My dad burned chickens on the rotisserie of the BBQ and we loved them..go figure..and his fries..OMGEE..fried.I don't fry.I bake.
    I have a ceramic cooktop and any meal splatters and a pain to clean.I've never had gas except when we were away..Caroline has it..do you? Hate cleaning that cooktop but you know I love to cook and bake so I do.And I have to do it every time..clean it.OCD for that.
    THis looks yum.

    1. Oh were our moms not special Monique! I think so. I don't like cleaning my stove for sure, but I don't let it keep me from cooking things proper! I do have a gas top, electic oven. I love cooking with gas. Thanks! xoxo

  4. Haha yep, I remember the tinned rubber "mushrooms" well... too well, now there's a memory better forgotten. Mum used to do Uncle Ben's converted white rice with a tin of these things stirred in, dotted with butter then baked. Obviously, the buttery crust top was sought after by all us kids, then we'd carefully spoon around those yucky mushrooms like we were dealing with land mines, lol. And no matter how many times the serving dish of mushroom dregs returned to the kitchen, Mum would present that darn rice dish regularly with pride like it was a family favourite. Oh the memories you trigger Marie, lol.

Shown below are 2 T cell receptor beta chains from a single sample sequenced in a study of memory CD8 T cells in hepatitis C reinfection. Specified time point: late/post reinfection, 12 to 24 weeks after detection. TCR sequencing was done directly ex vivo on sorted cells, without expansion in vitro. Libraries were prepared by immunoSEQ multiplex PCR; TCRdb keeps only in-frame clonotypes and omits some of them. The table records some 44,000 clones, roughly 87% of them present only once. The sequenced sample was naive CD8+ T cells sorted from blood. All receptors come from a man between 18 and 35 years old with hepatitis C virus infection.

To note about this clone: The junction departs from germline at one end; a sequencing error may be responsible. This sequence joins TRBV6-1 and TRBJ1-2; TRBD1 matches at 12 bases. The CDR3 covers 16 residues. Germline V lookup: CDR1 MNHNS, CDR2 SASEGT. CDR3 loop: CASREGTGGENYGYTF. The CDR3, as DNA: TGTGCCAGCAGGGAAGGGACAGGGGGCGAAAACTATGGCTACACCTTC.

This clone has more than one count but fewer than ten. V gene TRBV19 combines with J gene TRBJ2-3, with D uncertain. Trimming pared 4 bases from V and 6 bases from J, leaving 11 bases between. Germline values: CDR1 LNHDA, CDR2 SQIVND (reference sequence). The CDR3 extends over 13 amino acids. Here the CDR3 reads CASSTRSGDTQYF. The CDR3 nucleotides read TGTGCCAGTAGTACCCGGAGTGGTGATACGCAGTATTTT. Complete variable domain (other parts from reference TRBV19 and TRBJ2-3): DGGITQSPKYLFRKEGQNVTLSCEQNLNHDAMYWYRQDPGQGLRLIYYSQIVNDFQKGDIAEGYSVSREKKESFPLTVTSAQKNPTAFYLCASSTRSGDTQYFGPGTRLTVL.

1. It sounds like an adventure Jen! I bet the buttery crust was much esteemed by all! I think food memories are the best kind, even the bad ones. Mostly because they are also family memories, built into our family's DNA! xoxo

  5. We don't eat steak often, though I love it. It's just pretty pricey here. But this looks so good, I'm inclined to put it on my shop list soon and make a special night of it. Thanks for the great tip about the water in the steak. I had no idea!

    1. Its not something that is eaten very often here either Jeanie, so when I do I want to make sure its done well! You are welcome and thank YOU! xoxo